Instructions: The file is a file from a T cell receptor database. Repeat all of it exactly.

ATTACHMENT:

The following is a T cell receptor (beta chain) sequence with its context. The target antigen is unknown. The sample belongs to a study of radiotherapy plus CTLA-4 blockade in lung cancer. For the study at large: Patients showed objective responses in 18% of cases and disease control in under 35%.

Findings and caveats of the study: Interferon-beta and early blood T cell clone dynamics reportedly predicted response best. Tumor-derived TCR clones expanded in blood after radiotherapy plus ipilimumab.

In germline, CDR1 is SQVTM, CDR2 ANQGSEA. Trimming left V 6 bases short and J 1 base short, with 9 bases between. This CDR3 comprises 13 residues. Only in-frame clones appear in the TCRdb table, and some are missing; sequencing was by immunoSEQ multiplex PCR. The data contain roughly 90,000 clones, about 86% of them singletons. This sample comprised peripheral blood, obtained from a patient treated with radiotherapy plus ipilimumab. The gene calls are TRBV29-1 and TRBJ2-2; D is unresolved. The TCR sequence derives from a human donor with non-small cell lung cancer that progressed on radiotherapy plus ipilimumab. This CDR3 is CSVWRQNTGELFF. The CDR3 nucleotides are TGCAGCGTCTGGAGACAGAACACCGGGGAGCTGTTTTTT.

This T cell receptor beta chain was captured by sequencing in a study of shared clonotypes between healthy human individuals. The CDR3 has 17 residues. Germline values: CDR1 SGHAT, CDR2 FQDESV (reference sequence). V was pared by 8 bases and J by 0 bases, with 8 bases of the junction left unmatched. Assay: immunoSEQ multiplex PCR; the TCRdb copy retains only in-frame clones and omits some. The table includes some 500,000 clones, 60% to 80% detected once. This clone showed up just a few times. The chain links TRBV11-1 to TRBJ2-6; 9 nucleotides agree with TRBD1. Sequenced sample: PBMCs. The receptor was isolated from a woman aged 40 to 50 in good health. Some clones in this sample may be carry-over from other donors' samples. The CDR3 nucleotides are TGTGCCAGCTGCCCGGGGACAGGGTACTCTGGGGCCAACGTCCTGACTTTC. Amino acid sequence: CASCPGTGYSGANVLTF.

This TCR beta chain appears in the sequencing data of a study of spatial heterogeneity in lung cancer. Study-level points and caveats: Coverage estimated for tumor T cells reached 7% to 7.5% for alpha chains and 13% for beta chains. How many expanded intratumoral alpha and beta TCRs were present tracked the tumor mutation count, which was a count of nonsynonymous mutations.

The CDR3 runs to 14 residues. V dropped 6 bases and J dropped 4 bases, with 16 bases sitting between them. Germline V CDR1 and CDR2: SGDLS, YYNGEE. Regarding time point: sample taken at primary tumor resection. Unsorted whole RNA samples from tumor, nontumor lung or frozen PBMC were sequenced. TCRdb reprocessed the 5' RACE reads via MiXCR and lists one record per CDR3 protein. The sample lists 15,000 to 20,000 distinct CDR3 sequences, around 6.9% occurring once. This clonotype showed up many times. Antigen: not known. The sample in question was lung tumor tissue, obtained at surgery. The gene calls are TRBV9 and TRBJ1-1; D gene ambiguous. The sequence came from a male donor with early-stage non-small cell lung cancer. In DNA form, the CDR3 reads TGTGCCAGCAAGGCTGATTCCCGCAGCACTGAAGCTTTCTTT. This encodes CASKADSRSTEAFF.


The following is a T cell receptor (beta chain) sequence with its context. The target antigen is unknown. The sample belongs to a study of radiotherapy plus CTLA-4 blockade in lung cancer. For the study at large: Patients showed objective responses in 18% of cases and disease control in under 35%.

Findings and caveats of the study: Interferon-beta and early blood T cell clone dynamics reportedly predicted response best. Tumor-derived TCR clones expanded in blood after radiotherapy plus ipilimumab.

In germline, CDR1 is SQVTM, CDR2 ANQGSEA. Trimming left V 6 bases short and J 1 base short, with 9 bases between. This CDR3 comprises 13 residues. Only in-frame clones appear in the TCRdb table, and some are missing; sequencing was by immunoSEQ multiplex PCR. The data contain roughly 90,000 clones, about 86% of them singletons. This sample comprised peripheral blood, obtained from a patient treated with radiotherapy plus ipilimumab. The gene calls are TRBV29-1 and TRBJ2-2; D is unresolved. The TCR sequence derives from a human donor with non-small cell lung cancer that progressed on radiotherapy plus ipilimumab. This CDR3 is CSVWRQNTGELFF. The CDR3 nucleotides are TGCAGCGTCTGGAGACAGAACACCGGGGAGCTGTTTTTT.

This T cell receptor beta chain was captured by sequencing in a study of shared clonotypes between healthy human individuals. The CDR3 has 17 residues. Germline values: CDR1 SGHAT, CDR2 FQDESV (reference sequence). V was pared by 8 bases and J by 0 bases, with 8 bases of the junction left unmatched. Assay: immunoSEQ multiplex PCR; the TCRdb copy retains only in-frame clones and omits some. The table includes some 500,000 clones, 60% to 80% detected once. This clone showed up just a few times. The chain links TRBV11-1 to TRBJ2-6; 9 nucleotides agree with TRBD1. Sequenced sample: PBMCs. The receptor was isolated from a woman aged 40 to 50 in good health. Some clones in this sample may be carry-over from other donors' samples. The CDR3 nucleotides are TGTGCCAGCTGCCCGGGGACAGGGTACTCTGGGGCCAACGTCCTGACTTTC. Amino acid sequence: CASCPGTGYSGANVLTF.

This TCR beta chain appears in the sequencing data of a study of spatial heterogeneity in lung cancer. Study-level points and caveats: Coverage estimated for tumor T cells reached 7% to 7.5% for alpha chains and 13% for beta chains. How many expanded intratumoral alpha and beta TCRs were present tracked the tumor mutation count, which was a count of nonsynonymous mutations.

The CDR3 runs to 14 residues. V dropped 6 bases and J dropped 4 bases, with 16 bases sitting between them. Germline V CDR1 and CDR2: SGDLS, YYNGEE. Regarding time point: sample taken at primary tumor resection. Unsorted whole RNA samples from tumor, nontumor lung or frozen PBMC were sequenced. TCRdb reprocessed the 5' RACE reads via MiXCR and lists one record per CDR3 protein. The sample lists 15,000 to 20,000 distinct CDR3 sequences, around 6.9% occurring once. This clonotype showed up many times. Antigen: not known. The sample in question was lung tumor tissue, obtained at surgery. The gene calls are TRBV9 and TRBJ1-1; D gene ambiguous. The sequence came from a male donor with early-stage non-small cell lung cancer. In DNA form, the CDR3 reads TGTGCCAGCAAGGCTGATTCCCGCAGCACTGAAGCTTTCTTT. This encodes CASKADSRSTEAFF.